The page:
Business groups plan TV assault on Obama health-care plan
By Dan Eggen
A coalition of major business groups said Tuesday that it will spend as much as $10 million on television ads over the next 10 days attacking President Obama's health-care reform plans, arguing that legislation under debate in Congress will be too costly for small employers and will kill jobs at a time of economic distress.
Employers for a Healthy Economy, a coalition that includes the U.S. Chamber fo Commerce and the National Association of Manufacturers, will begin airing the ad Wednesday on cable networks, followed by spots targeting wavering House Democrats in the week after that. The campaign includes funding from the insurance industry and other major business sectors, officials said.
The ads will focus on the assertion that Washington should spend more time creating jobs and alleges that President Obama's health-care reform plans endanger the emerging economic recovery, business leaders said. Obama administration and liberal groups in favor of the health-care overhaul strongly dispute such claims, arguing that the legislation will help restrain rapidly rising premiums that pose a severe burden for employers.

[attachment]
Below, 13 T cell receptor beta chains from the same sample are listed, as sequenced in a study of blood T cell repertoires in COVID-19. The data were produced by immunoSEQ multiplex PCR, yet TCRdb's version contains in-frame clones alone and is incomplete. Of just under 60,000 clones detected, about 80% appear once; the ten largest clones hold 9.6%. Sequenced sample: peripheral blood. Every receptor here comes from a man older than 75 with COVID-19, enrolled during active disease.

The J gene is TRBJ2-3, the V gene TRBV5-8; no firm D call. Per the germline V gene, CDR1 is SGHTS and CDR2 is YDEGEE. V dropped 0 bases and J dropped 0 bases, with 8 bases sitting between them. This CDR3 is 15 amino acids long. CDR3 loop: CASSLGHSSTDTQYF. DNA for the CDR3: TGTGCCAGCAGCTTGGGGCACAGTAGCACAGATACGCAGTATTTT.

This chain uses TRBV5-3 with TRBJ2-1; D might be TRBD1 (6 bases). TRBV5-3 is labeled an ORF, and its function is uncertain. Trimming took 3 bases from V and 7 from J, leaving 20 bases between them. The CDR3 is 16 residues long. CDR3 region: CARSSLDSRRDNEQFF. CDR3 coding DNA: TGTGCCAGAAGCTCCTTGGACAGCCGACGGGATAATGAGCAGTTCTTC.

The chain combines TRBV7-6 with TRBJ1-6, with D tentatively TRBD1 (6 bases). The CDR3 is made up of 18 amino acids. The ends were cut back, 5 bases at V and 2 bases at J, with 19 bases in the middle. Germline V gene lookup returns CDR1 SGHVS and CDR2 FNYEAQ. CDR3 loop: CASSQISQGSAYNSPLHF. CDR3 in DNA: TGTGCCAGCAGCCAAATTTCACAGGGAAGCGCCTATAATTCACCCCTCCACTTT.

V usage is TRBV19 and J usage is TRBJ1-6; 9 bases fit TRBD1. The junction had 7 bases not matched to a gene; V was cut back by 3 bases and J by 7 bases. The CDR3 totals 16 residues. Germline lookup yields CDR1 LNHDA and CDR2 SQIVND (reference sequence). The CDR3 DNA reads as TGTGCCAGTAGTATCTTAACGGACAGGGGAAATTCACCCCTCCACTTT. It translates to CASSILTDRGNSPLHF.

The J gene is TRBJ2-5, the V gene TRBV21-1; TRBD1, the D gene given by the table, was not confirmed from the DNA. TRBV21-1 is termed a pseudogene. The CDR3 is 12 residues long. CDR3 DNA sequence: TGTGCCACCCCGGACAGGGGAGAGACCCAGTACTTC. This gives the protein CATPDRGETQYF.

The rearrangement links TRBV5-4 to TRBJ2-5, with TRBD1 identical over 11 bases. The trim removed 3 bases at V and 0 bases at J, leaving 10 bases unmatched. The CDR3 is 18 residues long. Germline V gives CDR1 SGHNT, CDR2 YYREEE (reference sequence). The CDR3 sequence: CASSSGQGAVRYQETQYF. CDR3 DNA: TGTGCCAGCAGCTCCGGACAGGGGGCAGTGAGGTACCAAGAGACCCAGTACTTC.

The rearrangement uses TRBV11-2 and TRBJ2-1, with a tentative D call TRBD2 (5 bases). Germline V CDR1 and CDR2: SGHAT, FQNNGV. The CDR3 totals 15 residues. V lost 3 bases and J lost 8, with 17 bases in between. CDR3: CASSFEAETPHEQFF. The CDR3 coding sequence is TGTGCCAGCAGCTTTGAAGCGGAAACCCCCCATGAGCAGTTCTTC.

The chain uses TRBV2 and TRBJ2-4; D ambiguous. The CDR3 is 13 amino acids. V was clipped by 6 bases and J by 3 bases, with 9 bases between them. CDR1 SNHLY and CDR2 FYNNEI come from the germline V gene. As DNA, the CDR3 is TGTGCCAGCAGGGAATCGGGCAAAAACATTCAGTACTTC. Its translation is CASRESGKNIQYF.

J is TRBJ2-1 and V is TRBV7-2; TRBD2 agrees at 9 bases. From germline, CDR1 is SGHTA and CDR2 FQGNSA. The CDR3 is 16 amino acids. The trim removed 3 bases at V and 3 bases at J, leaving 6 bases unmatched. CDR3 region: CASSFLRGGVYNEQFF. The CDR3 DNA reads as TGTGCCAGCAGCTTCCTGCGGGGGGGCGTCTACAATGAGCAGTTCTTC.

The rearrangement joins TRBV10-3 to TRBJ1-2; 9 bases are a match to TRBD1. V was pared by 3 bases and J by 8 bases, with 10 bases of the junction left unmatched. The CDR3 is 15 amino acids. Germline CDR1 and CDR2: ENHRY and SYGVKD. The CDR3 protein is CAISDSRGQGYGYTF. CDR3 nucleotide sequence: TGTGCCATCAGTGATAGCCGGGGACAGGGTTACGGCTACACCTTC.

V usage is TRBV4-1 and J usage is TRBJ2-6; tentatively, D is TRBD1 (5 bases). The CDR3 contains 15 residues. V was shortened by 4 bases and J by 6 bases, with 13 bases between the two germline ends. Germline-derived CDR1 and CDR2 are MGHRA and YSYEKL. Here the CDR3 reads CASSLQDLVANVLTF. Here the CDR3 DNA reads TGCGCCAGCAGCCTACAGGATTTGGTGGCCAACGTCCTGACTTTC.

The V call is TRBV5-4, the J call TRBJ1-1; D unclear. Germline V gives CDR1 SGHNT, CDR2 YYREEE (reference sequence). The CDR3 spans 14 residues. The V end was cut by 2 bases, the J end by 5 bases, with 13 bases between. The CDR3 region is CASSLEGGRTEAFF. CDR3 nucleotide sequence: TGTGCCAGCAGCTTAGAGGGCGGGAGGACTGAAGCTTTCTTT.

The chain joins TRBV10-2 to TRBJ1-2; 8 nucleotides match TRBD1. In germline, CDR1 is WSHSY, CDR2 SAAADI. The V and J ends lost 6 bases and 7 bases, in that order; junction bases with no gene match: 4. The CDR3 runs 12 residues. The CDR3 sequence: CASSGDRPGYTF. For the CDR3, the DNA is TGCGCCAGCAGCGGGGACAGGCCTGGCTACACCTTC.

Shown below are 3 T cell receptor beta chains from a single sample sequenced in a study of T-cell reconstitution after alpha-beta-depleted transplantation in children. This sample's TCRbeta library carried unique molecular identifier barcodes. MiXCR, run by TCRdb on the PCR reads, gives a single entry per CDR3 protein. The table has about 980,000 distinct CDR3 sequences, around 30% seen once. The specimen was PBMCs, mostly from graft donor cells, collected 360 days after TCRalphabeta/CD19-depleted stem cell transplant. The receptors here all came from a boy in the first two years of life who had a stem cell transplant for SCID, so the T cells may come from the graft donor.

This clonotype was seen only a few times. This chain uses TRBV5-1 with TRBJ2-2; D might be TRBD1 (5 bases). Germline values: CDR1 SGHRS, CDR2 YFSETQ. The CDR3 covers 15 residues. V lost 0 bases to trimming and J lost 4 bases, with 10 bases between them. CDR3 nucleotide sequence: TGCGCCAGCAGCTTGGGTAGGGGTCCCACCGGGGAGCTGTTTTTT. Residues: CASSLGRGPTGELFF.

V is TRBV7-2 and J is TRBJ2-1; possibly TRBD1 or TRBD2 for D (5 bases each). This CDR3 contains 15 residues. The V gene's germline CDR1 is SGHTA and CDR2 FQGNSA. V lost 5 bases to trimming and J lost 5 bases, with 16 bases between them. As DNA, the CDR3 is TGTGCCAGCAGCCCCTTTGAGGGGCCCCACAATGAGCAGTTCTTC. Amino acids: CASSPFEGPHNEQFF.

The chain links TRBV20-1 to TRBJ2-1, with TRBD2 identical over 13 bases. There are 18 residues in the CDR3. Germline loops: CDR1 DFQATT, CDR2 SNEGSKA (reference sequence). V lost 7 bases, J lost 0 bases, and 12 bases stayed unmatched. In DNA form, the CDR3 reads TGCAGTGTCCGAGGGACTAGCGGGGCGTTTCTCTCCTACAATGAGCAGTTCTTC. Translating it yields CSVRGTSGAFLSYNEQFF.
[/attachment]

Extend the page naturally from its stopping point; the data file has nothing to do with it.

The ad campaign comes as Obama makes a final push for passage of a landmark health-care reform package and underscores the deepening rift between the White House and major business groups, who are fiercely battling the president's proposals for health-care reform, financial regulations and cap-and-trade legislation. In a pair of fiery appearances this week, Obama ratcheted up his attacks on the insurance industry for opposing reform and called on House and Senate Democrats to take final votes on the proposals within the next 10 days.
R. Bruce Josten, the Chamber's executive vice president for government affairs, said Obama was using insurers as a scapegoat despite evidence that other parts of the health-care system are more to blame for skyrocketing costs. "The president wants an enemy that he can point out and hammer and that's what he's trying to do," Josten said in a conference call with other business leaders.Josten said the coalition will spend at least $4 million and as much as $10 million on the campaign.
Jeri Kubicki, vice president of human resources policy at the NAM, said the legislation does not go far enough in controlling costs and will burdening small businesses with additional taxes and regulations. "Unfortunately, our members think the core of this debate has centered on expanding access as opposed to controlling costs," Kubicki said. "We want to start over."
March 9, 2010; 3:00 PM ET
Categories: 44 The Obama Presidency , Health Care
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